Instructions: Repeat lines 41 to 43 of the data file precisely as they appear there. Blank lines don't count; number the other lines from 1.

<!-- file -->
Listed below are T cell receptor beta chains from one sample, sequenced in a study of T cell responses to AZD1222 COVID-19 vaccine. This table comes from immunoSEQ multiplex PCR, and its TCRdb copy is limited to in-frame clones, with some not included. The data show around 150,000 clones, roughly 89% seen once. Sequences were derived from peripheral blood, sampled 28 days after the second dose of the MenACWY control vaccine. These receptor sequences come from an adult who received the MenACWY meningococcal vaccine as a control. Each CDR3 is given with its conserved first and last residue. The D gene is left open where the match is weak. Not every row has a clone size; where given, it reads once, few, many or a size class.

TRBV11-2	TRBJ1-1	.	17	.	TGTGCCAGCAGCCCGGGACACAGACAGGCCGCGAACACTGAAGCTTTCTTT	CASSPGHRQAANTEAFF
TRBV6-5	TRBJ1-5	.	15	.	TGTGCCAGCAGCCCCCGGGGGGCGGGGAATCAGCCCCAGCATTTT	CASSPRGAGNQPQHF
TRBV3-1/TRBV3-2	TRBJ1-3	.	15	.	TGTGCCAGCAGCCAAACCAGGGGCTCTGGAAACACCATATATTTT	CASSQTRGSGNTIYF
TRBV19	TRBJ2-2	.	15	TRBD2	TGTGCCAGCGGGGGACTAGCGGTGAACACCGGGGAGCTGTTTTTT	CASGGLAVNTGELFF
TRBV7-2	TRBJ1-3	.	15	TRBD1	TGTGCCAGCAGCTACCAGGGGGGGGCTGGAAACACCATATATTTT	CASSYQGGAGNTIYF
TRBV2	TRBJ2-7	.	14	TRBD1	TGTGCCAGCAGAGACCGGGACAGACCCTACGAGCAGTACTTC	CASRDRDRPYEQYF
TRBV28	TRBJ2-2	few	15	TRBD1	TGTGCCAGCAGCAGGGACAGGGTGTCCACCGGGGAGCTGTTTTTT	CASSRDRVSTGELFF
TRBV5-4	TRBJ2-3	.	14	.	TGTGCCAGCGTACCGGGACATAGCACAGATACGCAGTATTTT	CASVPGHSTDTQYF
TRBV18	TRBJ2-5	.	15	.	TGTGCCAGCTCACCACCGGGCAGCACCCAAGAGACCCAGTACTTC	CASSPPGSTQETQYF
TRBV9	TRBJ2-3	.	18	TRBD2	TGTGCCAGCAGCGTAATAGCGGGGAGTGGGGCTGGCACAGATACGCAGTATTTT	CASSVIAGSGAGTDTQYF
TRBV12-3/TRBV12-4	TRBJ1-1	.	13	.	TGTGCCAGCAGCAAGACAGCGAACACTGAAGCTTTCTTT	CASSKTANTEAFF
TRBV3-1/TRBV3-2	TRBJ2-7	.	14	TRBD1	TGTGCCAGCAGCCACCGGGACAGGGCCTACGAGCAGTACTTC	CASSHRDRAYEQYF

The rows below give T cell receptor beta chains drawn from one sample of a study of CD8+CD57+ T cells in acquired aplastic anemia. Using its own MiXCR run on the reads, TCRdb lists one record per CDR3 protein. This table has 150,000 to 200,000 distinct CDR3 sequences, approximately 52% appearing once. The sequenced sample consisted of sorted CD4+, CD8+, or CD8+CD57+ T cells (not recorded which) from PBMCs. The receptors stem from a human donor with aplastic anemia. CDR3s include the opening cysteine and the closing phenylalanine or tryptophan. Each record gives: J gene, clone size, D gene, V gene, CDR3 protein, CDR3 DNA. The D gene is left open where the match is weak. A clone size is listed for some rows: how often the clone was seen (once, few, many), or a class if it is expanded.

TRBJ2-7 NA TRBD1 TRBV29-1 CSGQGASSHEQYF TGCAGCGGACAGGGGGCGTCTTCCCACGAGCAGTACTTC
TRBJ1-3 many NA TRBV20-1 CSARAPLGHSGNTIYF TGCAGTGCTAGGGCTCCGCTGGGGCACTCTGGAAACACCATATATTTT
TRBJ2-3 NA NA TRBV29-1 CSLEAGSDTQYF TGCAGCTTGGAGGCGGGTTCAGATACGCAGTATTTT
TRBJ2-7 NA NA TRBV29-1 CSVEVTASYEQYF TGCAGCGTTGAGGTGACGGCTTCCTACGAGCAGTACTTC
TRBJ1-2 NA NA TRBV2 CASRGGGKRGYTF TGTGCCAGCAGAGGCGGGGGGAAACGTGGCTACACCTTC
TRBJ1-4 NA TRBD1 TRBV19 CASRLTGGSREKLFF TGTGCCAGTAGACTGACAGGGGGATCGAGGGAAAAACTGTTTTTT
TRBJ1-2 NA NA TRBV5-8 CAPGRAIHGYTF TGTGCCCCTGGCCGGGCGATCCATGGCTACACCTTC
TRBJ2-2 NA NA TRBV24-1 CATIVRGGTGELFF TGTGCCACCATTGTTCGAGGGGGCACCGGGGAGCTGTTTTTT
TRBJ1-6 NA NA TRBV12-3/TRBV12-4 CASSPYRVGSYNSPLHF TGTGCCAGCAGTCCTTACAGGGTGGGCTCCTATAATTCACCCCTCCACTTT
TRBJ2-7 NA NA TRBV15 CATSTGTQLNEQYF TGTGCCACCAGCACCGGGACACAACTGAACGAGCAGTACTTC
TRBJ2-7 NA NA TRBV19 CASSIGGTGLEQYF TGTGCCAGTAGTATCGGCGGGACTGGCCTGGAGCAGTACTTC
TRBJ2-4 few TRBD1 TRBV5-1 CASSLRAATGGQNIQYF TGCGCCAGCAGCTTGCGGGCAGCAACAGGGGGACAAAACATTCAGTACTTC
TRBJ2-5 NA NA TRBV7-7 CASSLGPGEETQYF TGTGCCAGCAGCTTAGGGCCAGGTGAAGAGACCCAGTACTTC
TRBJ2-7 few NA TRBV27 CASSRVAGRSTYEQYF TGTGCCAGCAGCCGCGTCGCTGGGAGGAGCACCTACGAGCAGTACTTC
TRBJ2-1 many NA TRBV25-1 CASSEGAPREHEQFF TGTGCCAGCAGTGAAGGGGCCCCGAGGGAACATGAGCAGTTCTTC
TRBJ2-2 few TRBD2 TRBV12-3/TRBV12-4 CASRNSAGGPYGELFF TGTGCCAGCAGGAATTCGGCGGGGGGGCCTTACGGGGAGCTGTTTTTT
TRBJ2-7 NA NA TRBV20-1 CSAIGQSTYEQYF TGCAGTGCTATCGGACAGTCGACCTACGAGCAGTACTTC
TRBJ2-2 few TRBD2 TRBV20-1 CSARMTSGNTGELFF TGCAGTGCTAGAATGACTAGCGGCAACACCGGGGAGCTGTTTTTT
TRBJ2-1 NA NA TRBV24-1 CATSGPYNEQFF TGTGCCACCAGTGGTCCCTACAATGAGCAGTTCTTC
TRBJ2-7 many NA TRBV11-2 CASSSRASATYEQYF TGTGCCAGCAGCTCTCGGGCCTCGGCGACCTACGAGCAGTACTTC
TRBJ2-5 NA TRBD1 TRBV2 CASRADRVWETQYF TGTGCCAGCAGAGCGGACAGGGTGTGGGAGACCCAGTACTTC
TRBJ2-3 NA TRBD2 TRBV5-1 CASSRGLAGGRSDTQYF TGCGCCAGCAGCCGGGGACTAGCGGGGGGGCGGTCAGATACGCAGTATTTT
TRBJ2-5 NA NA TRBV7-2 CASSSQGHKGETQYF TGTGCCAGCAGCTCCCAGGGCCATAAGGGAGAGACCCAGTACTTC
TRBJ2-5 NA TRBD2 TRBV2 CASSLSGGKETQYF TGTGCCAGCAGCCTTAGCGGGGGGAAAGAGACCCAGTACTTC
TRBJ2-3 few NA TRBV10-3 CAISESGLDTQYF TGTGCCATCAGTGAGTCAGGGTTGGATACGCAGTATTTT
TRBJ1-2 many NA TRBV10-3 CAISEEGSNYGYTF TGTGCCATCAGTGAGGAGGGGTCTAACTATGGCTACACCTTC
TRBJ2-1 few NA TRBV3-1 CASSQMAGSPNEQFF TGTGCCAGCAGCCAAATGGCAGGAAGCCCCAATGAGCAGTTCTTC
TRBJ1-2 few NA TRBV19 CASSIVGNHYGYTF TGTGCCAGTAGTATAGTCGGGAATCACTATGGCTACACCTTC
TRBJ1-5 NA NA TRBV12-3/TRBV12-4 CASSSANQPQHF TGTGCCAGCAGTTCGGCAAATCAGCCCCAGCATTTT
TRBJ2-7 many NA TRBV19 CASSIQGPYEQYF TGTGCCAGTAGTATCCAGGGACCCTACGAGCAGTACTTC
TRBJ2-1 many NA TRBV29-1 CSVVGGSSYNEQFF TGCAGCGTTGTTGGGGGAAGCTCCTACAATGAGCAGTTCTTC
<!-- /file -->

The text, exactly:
TRBJ2-1 few NA TRBV3-1 CASSQMAGSPNEQFF TGTGCCAGCAGCCAAATGGCAGGAAGCCCCAATGAGCAGTTCTTC
TRBJ1-2 few NA TRBV19 CASSIVGNHYGYTF TGTGCCAGTAGTATAGTCGGGAATCACTATGGCTACACCTTC
TRBJ1-5 NA NA TRBV12-3/TRBV12-4 CASSSANQPQHF TGTGCCAGCAGTTCGGCAAATCAGCCCCAGCATTTT